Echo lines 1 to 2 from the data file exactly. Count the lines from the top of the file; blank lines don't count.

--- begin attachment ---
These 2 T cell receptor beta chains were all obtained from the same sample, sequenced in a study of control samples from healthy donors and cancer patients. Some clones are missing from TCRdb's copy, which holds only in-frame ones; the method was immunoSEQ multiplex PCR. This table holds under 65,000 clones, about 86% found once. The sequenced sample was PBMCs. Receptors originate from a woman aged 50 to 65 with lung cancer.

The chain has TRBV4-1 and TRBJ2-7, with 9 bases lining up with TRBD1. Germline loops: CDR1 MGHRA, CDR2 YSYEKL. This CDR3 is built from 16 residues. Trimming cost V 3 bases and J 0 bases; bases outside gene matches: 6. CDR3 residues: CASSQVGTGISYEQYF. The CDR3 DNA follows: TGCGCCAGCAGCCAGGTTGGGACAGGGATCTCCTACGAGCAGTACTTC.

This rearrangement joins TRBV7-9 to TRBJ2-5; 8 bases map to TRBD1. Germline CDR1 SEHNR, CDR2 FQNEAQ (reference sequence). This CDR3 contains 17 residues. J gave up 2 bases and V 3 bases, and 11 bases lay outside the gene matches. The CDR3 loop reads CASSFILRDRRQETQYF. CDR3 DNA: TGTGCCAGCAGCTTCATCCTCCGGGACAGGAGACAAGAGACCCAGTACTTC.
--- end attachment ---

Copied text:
These 2 T cell receptor beta chains were all obtained from the same sample, sequenced in a study of control samples from healthy donors and cancer patients. Some clones are missing from TCRdb's copy, which holds only in-frame ones; the method was immunoSEQ multiplex PCR. This table holds under 65,000 clones, about 86% found once. The sequenced sample was PBMCs. Receptors originate from a woman aged 50 to 65 with lung cancer.

The chain has TRBV4-1 and TRBJ2-7, with 9 bases lining up with TRBD1. Germline loops: CDR1 MGHRA, CDR2 YSYEKL. This CDR3 is built from 16 residues. Trimming cost V 3 bases and J 0 bases; bases outside gene matches: 6. CDR3 residues: CASSQVGTGISYEQYF. The CDR3 DNA follows: TGCGCCAGCAGCCAGGTTGGGACAGGGATCTCCTACGAGCAGTACTTC.